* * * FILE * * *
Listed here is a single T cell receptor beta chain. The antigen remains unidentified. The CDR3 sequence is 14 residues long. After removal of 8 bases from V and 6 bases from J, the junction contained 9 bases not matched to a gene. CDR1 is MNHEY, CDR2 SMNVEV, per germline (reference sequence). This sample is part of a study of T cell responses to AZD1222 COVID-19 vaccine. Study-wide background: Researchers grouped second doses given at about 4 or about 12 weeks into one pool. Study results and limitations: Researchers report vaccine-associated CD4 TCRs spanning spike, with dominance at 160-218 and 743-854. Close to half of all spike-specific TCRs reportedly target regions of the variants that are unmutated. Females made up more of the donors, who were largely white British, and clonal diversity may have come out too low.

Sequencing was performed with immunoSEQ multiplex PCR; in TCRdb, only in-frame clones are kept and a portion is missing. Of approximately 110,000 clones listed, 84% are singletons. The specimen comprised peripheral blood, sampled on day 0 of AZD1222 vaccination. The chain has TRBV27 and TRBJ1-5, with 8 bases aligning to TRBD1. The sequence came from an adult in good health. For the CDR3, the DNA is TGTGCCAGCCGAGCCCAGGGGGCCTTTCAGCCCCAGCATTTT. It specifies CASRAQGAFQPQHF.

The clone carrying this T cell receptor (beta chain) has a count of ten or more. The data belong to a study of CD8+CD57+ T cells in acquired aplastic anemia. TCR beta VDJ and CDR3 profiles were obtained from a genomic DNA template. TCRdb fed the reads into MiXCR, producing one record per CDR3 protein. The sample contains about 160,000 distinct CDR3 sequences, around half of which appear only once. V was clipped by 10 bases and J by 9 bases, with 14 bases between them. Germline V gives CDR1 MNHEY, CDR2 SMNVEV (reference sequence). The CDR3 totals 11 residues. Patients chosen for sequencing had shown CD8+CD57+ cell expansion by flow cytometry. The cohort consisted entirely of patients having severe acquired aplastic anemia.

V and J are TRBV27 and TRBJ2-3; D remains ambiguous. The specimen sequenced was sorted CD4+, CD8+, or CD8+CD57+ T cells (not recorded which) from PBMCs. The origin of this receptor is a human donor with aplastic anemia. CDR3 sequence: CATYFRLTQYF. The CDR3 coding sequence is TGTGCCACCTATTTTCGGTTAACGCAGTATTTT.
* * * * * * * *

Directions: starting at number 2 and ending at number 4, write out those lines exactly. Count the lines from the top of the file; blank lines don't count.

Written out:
Sequencing was performed with immunoSEQ multiplex PCR; in TCRdb, only in-frame clones are kept and a portion is missing. Of approximately 110,000 clones listed, 84% are singletons. The specimen comprised peripheral blood, sampled on day 0 of AZD1222 vaccination. The chain has TRBV27 and TRBJ1-5, with 8 bases aligning to TRBD1. The sequence came from an adult in good health. For the CDR3, the DNA is TGTGCCAGCCGAGCCCAGGGGGCCTTTCAGCCCCAGCATTTT. It specifies CASRAQGAFQPQHF.

The clone carrying this T cell receptor (beta chain) has a count of ten or more. The data belong to a study of CD8+CD57+ T cells in acquired aplastic anemia. TCR beta VDJ and CDR3 profiles were obtained from a genomic DNA template. TCRdb fed the reads into MiXCR, producing one record per CDR3 protein. The sample contains about 160,000 distinct CDR3 sequences, around half of which appear only once. V was clipped by 10 bases and J by 9 bases, with 14 bases between them. Germline V gives CDR1 MNHEY, CDR2 SMNVEV (reference sequence). The CDR3 totals 11 residues. Patients chosen for sequencing had shown CD8+CD57+ cell expansion by flow cytometry. The cohort consisted entirely of patients having severe acquired aplastic anemia.

V and J are TRBV27 and TRBJ2-3; D remains ambiguous. The specimen sequenced was sorted CD4+, CD8+, or CD8+CD57+ T cells (not recorded which) from PBMCs. The origin of this receptor is a human donor with aplastic anemia. CDR3 sequence: CATYFRLTQYF. The CDR3 coding sequence is TGTGCCACCTATTTTCGGTTAACGCAGTATTTT.